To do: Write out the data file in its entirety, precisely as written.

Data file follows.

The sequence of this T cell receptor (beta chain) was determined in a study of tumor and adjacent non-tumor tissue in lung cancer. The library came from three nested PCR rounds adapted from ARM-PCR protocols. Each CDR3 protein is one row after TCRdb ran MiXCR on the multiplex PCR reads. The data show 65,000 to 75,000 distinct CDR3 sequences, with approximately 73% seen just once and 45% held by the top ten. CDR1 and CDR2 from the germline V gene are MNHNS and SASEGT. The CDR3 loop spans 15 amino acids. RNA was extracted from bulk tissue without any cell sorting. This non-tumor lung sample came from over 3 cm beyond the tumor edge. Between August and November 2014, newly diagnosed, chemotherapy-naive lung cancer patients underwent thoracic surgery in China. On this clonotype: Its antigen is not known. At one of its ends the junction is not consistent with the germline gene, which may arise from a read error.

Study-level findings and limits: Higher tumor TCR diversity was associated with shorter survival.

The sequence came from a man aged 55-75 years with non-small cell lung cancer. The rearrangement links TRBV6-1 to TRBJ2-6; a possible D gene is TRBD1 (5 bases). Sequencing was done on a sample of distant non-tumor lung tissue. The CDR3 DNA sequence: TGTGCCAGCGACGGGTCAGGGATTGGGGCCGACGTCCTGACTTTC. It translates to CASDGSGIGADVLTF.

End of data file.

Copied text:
The sequence of this T cell receptor (beta chain) was determined in a study of tumor and adjacent non-tumor tissue in lung cancer. The library came from three nested PCR rounds adapted from ARM-PCR protocols. Each CDR3 protein is one row after TCRdb ran MiXCR on the multiplex PCR reads. The data show 65,000 to 75,000 distinct CDR3 sequences, with approximately 73% seen just once and 45% held by the top ten. CDR1 and CDR2 from the germline V gene are MNHNS and SASEGT. The CDR3 loop spans 15 amino acids. RNA was extracted from bulk tissue without any cell sorting. This non-tumor lung sample came from over 3 cm beyond the tumor edge. Between August and November 2014, newly diagnosed, chemotherapy-naive lung cancer patients underwent thoracic surgery in China. On this clonotype: Its antigen is not known. At one of its ends the junction is not consistent with the germline gene, which may arise from a read error.

Study-level findings and limits: Higher tumor TCR diversity was associated with shorter survival.

The sequence came from a man aged 55-75 years with non-small cell lung cancer. The rearrangement links TRBV6-1 to TRBJ2-6; a possible D gene is TRBD1 (5 bases). Sequencing was done on a sample of distant non-tumor lung tissue. The CDR3 DNA sequence: TGTGCCAGCGACGGGTCAGGGATTGGGGCCGACGTCCTGACTTTC. It translates to CASDGSGIGADVLTF.